I have a question. I’m using lnet currently cross-platform on Mac and Windows using the non-visual methods. I currently have a server hosting and then the same application that has the server connects to that server with a client as well as copies of the application from elsewhere connect via their client.

    In practice this works rather well for most things. Indeed, when I want to test things on Mac I run two copies of the program and connect them using It works fine on Mac.

    However, I tried doing this same operation on Windows, where I test the application by connecting two copies to and every time I do it the hosting application freezes with the error “Send buffer full, try again later.” I’ve heard of other people getting this error before too, though inconsistently, when connecting over the internet normally.

    What causes this error and how can it be preempted or prevented? How can I run two copies of the same app for testing on Windows like I do on Mac and also prevent this error from ever troubling my users in general?

    • almindor said,

      So the server has this error? Sending buffer full occurs when you try to send too much data at once. You should only get a send = 0 tho and OnCanSend should fire when the OS is ready to send more. Are you using this event, is the handler assigned? It probably works on Mac OS X because it has bigger default OS send buffers.

      • Ryan Davis said,

        I’ve tried to replicate this behavior. I was experiencing it consistently one day all day, however, I haven’t been able to get it to happen again. It’s consistency may have been an artifact of my virtual machine I use to run Windows, which I recently changed (VMWare to Parallels). If I see it again I’ll let you know. Meanwhile, I have another question, that I’ll ask below.

  36. Andyk said,

    Can’t get callAction to work on version 0.6.5, the eventer code seems to just return true. Is this a bug ?

    function TLEventer.CallAction: Boolean;
    Result := True;
    // override in ancestor

    • almindor said,

      TLEventer is just the abstract ancestor to specific eventers like TLSelectEventer or TLEpollEventer. Your eventer is either created automatically by lNet (on first call to Listen/Connect) in which case you can use the component directly (e.g.: TLTcp.CallAction) or you create them yourself. Unless you need your own specific eventer type, you should always create the best eventer for given platform via the levents.BestEventerClass().

      • Andyk said,


        I’ve deleted the eventer I created manually and let the connect routine create its own which seems to work. Although i had to add a call callAction to make the connect event fire.

        Originally, I couldn’t get anything to work without the eventer, it just came up with error’s, Seems to work now though.

        I’m using the telnet protocol although in Delphi I created a wrapper around the Tclientsocket. I really need a blocking communication channel that acts like an ASCII RS232 connection for communicating with scientific instrumentation.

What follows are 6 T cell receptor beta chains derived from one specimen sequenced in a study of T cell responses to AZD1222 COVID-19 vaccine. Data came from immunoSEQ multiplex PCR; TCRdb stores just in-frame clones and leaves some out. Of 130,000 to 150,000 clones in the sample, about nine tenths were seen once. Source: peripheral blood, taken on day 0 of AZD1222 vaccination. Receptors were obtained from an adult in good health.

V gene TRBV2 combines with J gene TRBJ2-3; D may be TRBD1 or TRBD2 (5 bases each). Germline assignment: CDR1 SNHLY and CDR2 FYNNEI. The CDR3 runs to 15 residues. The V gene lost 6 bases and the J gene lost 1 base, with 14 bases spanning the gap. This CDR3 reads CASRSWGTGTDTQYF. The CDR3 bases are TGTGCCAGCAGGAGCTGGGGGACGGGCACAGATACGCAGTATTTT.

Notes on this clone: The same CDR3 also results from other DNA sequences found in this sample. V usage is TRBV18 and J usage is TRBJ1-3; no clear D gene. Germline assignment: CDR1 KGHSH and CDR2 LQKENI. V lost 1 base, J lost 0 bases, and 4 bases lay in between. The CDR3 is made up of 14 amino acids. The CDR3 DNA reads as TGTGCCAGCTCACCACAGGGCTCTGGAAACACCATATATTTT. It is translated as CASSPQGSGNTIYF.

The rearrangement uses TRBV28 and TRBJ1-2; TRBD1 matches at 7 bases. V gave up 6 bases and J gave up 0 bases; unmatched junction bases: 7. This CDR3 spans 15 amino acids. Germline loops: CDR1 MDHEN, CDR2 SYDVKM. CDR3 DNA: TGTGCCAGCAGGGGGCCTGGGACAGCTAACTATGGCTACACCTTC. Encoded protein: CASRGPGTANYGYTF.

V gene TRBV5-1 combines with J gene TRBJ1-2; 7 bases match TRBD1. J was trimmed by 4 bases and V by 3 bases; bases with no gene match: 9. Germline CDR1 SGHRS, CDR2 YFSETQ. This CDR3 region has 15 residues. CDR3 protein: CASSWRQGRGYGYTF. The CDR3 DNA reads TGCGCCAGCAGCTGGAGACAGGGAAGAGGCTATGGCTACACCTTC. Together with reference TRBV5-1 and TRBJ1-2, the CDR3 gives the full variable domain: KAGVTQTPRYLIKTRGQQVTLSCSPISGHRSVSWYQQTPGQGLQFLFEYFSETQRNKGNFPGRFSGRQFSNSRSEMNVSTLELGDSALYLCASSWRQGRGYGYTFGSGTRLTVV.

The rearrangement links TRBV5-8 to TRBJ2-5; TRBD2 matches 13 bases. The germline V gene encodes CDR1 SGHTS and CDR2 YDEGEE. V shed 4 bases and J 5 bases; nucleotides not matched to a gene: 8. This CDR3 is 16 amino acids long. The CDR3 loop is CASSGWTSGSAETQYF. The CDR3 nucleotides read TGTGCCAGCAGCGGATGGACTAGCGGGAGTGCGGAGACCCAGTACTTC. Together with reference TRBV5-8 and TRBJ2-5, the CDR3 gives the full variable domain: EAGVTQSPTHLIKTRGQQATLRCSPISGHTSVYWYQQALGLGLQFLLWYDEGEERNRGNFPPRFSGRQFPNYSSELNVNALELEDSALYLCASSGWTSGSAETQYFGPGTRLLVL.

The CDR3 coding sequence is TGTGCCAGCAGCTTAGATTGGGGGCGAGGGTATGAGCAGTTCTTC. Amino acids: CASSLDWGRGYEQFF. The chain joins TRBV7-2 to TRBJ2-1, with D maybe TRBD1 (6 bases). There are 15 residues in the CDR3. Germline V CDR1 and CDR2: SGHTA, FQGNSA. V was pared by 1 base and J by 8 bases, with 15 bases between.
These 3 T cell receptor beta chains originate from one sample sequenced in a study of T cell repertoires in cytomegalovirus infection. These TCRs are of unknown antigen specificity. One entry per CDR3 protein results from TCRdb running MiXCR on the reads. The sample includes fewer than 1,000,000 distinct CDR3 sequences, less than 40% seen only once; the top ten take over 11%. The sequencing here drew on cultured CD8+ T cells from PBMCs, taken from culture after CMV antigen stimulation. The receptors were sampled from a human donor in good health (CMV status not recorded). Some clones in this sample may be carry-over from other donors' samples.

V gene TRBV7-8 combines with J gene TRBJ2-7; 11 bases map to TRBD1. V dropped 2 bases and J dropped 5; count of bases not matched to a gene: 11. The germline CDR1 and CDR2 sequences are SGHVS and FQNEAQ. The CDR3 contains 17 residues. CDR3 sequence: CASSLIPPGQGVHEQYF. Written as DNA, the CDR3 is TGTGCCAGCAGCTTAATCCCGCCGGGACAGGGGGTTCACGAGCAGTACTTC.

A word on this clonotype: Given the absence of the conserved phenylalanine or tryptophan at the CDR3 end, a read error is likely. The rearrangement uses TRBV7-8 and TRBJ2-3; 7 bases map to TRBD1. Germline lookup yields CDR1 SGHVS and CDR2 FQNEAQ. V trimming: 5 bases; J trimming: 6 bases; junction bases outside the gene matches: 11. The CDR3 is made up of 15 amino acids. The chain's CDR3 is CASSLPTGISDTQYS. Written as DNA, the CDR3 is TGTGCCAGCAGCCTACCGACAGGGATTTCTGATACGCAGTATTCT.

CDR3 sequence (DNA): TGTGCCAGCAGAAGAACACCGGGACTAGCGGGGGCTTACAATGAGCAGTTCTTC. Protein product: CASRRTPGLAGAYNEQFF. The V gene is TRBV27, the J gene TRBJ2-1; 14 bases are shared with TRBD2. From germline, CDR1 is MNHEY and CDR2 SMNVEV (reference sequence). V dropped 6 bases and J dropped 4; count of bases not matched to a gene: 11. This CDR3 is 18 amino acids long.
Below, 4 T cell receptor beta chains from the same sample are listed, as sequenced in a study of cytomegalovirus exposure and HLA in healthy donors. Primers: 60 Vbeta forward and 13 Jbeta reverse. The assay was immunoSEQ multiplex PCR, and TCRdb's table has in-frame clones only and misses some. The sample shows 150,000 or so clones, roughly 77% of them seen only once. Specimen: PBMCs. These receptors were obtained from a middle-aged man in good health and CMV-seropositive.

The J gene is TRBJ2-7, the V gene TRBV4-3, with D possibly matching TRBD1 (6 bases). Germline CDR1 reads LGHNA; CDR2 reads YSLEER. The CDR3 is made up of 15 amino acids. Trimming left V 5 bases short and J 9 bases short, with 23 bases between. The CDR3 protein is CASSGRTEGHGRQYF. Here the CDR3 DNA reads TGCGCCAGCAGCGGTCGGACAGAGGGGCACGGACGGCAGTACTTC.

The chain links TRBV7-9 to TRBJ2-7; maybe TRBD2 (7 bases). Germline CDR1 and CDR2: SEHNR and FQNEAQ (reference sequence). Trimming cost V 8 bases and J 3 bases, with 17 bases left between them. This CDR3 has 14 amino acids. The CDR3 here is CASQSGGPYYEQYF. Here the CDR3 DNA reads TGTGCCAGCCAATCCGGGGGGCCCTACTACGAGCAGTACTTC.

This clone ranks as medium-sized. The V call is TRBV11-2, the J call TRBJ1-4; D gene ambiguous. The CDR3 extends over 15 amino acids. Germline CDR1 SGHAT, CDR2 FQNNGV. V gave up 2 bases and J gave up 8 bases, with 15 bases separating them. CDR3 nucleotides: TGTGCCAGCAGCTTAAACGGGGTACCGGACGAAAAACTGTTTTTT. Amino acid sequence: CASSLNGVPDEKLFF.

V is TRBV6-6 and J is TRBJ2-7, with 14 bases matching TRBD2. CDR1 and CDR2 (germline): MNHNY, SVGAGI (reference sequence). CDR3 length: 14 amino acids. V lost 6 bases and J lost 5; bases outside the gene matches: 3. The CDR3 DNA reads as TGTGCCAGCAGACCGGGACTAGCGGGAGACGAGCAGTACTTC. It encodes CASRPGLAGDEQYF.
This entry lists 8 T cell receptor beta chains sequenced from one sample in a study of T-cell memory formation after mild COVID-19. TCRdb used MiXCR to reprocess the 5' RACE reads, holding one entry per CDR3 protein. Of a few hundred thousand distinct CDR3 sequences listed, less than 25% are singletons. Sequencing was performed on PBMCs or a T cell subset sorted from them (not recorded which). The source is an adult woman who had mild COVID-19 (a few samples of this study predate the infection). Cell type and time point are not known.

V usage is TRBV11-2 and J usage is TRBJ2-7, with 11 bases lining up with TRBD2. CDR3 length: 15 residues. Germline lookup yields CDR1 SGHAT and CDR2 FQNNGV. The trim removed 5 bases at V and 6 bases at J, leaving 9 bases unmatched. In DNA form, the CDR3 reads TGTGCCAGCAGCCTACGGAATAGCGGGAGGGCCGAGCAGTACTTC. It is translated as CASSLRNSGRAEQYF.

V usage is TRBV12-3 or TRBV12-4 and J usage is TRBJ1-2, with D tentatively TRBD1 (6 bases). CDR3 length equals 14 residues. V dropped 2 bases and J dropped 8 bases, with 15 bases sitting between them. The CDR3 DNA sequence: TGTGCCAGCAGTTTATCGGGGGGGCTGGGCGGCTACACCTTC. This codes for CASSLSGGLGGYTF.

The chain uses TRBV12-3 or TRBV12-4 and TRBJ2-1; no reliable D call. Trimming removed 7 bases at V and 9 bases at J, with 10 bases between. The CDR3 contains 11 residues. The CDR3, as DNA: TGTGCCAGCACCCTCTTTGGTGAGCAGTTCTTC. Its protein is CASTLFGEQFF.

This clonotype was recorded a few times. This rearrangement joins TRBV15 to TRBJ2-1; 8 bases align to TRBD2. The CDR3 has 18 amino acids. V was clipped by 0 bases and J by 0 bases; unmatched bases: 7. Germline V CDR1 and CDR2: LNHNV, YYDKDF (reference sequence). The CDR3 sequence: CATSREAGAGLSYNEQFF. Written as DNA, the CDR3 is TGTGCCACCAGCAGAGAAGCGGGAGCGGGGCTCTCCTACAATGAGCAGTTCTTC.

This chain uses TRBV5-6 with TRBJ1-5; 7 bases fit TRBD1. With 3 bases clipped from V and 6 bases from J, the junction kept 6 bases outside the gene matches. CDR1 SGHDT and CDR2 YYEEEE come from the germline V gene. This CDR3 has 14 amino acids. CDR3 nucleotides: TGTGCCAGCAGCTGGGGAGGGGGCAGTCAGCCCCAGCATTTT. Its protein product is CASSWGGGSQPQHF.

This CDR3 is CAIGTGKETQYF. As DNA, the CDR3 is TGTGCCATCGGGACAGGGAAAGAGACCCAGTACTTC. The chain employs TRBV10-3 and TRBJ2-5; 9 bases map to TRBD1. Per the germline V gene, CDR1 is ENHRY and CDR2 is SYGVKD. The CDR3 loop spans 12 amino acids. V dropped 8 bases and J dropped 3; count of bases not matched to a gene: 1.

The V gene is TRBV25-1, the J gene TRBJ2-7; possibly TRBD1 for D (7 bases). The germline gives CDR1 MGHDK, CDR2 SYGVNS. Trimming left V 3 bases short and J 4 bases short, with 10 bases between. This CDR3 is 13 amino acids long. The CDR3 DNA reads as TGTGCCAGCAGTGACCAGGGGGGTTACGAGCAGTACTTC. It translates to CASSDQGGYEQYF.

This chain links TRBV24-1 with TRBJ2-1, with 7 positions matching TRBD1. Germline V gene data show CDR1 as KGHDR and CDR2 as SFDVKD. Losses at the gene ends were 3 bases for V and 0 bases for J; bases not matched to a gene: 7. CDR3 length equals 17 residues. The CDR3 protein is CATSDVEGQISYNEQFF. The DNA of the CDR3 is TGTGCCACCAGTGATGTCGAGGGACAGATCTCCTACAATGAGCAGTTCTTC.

When I tried to set the lnet ssblocking state, it just gave an error though. Is there an easier way to do this ?

  37. Wojtek said,

    How to use telnet SendCommand(const ACommand:Char ; const How: TLHowEnum) ? What is TLHowEnum? I’d like turn off echo from telnet response.

    best regards

  38. KazakOFF said,

    Can you give an example of how to listen to the UDP protocol.

    • almindor said,

      You can see it in lnet/examples/console/ludp

  39. Niros Tamos said,

    This component package seem great! I was able to build a Telnet server that can deal with many clients (basicly WinCe RF data collectors running a simple Telnet client) and treat each session separetedly according to what they need to do!

  40. Ricardo said,

    Hello i have this problem. I’ll try to explain.
    Downloaded component, installed and compiled succefully on lazarus 1.2.4.
    Now opened the example in tcpudp folder (testnet) and worked fine.
    Then i’ll make a simple app, drop an ltcpcomponent on it and filled the on connect, ondisconnect and onerror events showing a simple string connected, disconected or the error string.
    I used your example app as server. Started to listen in, say, 44444 port then fire my app and then click on connect and it connects showing it on the label, if i click on disconnect it disconnects and show that in the label. The problem is that, if on your example app (the server) click on disconnect my app doesn’t notice the disconnection. If i click connect again it gives me the “connection refused error” and that’s fine because can’t find the server.
    I’ve checked this behaviour on your example app and the app does notice on disconnections on every way, but i can’t find an event or anything to add to my app to notice this disconnections. I’ll paste the code, thanks

    TForm1 = class(TForm)
    Button1: TButton;
    Button3: TButton;
    Edit1: TEdit;
    Edit2: TEdit;
    Label1: TLabel;
    Label2: TLabel;
    Label3: TLabel;
    LTCPComponent1: TLTCPComponent;
    procedure Button1Click(Sender: TObject);
    procedure Button3Click(Sender: TObject);
    procedure FormCreate(Sender: TObject);
    procedure LTCPComponent1Connect(aSocket: TLSocket);
    procedure LTCPComponent1Disconnect(aSocket: TLSocket);
    procedure LTCPComponent1Error(const msg: string; aSocket: TLSocket);
    { private declarations }
    { public declarations }

    Form1: TForm1;
    red : TLConnection;


    {$R *.lfm}

    { TForm1 }

    procedure TForm1.Button1Click(Sender: TObject);